I鈥檝e been an entrepreneur for just over a year, and Modern Citizen is my first company. A year ago it was just me, running everything out of my house, working with a lot of freelancers and other startup, partner services. Today we鈥檝e got our first office and event space, and we鈥檙e five people strong.

With so many moving parts in so short a time, I鈥檒l be the first to admit that I鈥檓 still learning. But one of the things that鈥檚 been most eye-opening for me so far has been being a new manager of people 鈥 rather than projects 鈥 and to think about what matters in terms of building a strong, palpable sense of culture.

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From Cruising Altitude to Ground-Level

Before I began Modern Citizen, I worked for Gap, Inc. as part of the strategy and business development team in the e-commerce division. Part of my job was looking at women鈥檚 businesses in the online space, just seeing what was interesting out there. Two companies that stood out to me were ModCloth and Nasty Gal 鈥 they both have a very specific aesthetic and a great sense for brand. You just look at their websites and you immediately know who their clientele is.

They really helped inspire my vision for Modern Citizen, especially since they were both brands who began as online retailers, without brick and mortar experience. They built their community through their voice, products and branding. At Modern Citizen, we curate and sell clothing for women who are modern, forward-thinking and polished. We imagine that many of our customers work full-time and maybe do most of their shopping online from their desk. We started doing pop-ups in corporate spaces, to make the shopping experience effortless for them and to just give them a little pick-me-up in the middle of the day. It鈥檚 been a big change, though 鈥 evaluating businesses from a 30,000-foot view to where I am today, at the five-foot view, clued into every single detail and minutia of the business.

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People are Movers and Shakers (and Clothes-Buyers)

We were lucky to bring in our COO and co-founder, Lizzie Agnew, in February of this year. She was previously a general manager at ModCloth. Today our team is made up of five inspiring women, but we鈥檙e all vacuuming and taking out the trash, answering tickets in Zendesk and packing boxes.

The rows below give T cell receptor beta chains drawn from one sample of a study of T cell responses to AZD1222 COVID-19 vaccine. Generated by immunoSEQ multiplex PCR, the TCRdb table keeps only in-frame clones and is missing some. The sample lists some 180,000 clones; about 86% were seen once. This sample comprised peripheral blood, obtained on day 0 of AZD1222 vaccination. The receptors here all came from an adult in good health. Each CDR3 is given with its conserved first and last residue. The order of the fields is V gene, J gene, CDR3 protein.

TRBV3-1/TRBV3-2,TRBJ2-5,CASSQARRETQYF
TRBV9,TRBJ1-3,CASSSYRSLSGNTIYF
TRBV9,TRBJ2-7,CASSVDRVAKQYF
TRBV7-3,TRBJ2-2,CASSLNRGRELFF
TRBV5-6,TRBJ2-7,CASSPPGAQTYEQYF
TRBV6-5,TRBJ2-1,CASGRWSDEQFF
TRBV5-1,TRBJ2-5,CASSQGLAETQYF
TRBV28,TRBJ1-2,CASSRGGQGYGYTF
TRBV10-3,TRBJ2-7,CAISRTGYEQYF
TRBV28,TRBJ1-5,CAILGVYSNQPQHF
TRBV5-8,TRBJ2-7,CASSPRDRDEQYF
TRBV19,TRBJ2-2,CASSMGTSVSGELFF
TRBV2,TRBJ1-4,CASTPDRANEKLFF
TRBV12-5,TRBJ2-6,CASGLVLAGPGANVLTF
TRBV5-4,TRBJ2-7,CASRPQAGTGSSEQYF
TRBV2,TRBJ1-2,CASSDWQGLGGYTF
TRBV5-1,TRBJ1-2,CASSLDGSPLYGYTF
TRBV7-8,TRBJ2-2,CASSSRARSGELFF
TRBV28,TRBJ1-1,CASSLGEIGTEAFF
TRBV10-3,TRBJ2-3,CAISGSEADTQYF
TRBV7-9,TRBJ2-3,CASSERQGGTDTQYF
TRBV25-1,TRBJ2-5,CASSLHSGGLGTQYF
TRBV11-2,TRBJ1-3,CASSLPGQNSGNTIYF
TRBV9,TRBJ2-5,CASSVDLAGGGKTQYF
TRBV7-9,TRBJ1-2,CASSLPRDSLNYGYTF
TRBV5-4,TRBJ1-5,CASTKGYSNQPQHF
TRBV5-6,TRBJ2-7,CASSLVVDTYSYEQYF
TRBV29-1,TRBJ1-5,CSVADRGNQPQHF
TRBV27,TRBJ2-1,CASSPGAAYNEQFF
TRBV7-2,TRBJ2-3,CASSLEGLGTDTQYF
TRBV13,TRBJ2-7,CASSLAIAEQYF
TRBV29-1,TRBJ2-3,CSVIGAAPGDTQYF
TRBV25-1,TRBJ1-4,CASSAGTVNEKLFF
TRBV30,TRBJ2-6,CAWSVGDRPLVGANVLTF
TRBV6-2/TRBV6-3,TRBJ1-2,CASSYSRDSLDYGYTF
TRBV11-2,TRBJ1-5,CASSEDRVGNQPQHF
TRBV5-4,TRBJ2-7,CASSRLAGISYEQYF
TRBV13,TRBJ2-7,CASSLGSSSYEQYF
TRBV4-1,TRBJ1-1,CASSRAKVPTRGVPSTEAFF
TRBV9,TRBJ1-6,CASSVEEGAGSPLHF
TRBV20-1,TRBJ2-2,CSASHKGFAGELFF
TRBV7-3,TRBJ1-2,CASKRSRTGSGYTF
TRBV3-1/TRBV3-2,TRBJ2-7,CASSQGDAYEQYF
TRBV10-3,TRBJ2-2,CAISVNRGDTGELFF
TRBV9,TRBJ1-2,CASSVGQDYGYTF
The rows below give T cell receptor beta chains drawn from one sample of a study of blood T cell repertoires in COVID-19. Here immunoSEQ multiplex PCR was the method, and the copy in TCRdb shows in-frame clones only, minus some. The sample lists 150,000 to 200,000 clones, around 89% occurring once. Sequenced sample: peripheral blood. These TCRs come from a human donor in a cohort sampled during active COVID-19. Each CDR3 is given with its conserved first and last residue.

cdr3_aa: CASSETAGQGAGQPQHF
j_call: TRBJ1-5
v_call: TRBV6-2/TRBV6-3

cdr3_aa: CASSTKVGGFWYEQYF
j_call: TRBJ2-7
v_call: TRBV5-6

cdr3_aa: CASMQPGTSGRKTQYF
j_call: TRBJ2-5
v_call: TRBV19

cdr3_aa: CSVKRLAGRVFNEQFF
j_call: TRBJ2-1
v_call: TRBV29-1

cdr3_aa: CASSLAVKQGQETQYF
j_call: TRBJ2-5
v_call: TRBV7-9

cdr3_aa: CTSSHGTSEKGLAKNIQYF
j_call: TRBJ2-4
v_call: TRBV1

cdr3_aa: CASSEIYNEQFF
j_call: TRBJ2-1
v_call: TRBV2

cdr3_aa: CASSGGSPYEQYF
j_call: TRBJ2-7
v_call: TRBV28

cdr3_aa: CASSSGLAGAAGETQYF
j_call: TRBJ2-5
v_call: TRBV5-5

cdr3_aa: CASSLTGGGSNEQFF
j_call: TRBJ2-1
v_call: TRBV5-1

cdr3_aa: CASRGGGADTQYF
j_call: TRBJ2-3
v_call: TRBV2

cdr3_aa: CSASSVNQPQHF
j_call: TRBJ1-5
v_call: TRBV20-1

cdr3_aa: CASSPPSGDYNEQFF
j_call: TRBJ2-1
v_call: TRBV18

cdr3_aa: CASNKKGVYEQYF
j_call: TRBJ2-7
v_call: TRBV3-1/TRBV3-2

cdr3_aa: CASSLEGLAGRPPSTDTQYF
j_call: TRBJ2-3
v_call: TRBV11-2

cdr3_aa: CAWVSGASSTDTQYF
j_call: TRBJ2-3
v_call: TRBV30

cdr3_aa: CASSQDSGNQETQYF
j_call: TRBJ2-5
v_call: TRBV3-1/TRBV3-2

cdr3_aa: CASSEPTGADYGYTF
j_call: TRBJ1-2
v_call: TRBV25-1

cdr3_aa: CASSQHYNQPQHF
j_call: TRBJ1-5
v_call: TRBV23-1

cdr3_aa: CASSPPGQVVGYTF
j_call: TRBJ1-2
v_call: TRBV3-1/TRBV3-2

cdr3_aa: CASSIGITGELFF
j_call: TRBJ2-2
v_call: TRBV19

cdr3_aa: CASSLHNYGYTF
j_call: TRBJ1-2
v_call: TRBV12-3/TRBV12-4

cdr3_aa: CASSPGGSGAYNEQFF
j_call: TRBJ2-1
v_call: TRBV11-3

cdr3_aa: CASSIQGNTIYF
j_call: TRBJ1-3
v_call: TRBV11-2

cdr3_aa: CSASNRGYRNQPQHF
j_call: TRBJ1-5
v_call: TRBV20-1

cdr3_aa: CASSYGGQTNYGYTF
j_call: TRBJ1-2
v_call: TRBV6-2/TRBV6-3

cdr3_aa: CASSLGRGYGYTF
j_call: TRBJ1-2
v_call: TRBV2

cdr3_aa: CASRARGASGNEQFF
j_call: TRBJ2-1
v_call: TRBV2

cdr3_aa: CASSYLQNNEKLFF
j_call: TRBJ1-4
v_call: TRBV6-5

Now that we鈥檙e a team, one of the first things that surprised me was how much everyone cares. As a founder you think you care more than anyone else about your business, but I鈥檒l come in some weekends and the team will have been here a few hours before me, and I had no idea they were planning to work. The amazement I鈥檝e felt has been so tangible.

That鈥檚 partly because I鈥檝e also experienced it the other way. I was naive when I first started hiring, because I was thinking strategically about market opportunity more than I was thinking about actual execution. Your team is executing your vision; they鈥檙e hanging clothes on racks at a pop-up and shaking hands with your customers. So both your customers and your team have to be put first. When we talk about 鈥渢he market,鈥 it鈥檚 made up of customers, and the chart moves because customers are people and people are dynamic. You鈥檝e got to place emphasis on every interaction that you have, with every person.

Locating the North Star

As long as we鈥檙e making our customers happy and leaning on and inspiring each other as a team, I know we鈥檒l get where we want to go. Consistently doing those two things is our North Star.

Having come from a large company, I know that you can lose this shared sense of responsibility and culture once you get used to a level of hierarchy. Transparency between teams goes away, and there鈥檚 a lack of ownership once your team 鈥渙wns鈥 one thing and 鈥渄oesn鈥檛 touch鈥 something else.

That鈥檚 why having a team that鈥檚 at the top of their game and cultivating excellence in each other is so valuable. Right now, we don鈥檛 feel limited because we鈥檙e a small business. We can do a lot of what the big boys do, but we have to do it in a way that makes sense given our resources, and we can do that because we have this magical mix of people who keep each other motivated. We鈥檙e aligned around a shared sense of responsibility, and around our customers. It wasn鈥檛 clear to me until I was running a small business that you can鈥檛 plan backwards from the success you鈥檝e predicted. Instead, we have to start with our customers because, without them, we wouldn鈥檛 have a business.

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This post was previously published on Levo League by聽Jessica C. Lee. Photos via Getty.